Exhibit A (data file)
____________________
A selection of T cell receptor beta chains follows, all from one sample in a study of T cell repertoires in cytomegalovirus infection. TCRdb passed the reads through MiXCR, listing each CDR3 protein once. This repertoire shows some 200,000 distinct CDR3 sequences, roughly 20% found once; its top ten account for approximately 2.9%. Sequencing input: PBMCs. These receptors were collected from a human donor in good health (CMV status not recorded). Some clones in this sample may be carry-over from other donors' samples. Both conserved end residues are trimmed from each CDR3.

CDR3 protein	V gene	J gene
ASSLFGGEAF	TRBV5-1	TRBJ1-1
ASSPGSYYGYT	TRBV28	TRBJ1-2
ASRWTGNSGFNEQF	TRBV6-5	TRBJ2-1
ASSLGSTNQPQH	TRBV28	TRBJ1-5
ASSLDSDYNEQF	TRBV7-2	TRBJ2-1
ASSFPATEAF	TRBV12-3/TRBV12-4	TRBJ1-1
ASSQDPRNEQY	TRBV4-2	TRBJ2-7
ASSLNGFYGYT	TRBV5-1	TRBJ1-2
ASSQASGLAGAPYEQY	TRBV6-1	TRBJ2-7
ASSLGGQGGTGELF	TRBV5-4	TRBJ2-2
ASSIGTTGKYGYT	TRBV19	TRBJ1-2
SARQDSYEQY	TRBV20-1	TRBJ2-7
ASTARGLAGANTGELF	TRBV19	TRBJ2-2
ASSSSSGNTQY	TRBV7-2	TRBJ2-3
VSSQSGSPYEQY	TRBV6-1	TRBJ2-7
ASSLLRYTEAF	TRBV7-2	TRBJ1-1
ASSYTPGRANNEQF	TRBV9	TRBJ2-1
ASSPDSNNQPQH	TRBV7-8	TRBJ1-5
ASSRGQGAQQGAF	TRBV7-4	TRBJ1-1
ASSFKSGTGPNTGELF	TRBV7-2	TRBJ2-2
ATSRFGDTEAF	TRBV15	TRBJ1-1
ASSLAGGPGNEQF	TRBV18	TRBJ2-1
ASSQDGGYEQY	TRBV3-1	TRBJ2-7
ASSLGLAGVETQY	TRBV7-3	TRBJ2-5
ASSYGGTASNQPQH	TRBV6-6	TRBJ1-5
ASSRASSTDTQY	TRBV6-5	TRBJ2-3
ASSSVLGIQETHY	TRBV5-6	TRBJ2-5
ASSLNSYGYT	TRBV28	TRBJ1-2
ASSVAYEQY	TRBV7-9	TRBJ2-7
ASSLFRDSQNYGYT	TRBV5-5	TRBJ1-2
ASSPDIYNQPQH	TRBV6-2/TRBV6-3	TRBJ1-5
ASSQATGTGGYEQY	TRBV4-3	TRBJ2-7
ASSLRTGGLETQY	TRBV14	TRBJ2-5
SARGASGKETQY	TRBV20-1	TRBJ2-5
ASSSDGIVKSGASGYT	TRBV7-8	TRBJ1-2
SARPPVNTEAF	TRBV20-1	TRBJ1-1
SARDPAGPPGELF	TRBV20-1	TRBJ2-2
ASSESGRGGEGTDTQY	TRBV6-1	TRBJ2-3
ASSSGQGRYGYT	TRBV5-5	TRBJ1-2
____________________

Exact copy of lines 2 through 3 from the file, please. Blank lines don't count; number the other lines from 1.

CDR3 protein	V gene	J gene
ASSLFGGEAF	TRBV5-1	TRBJ1-1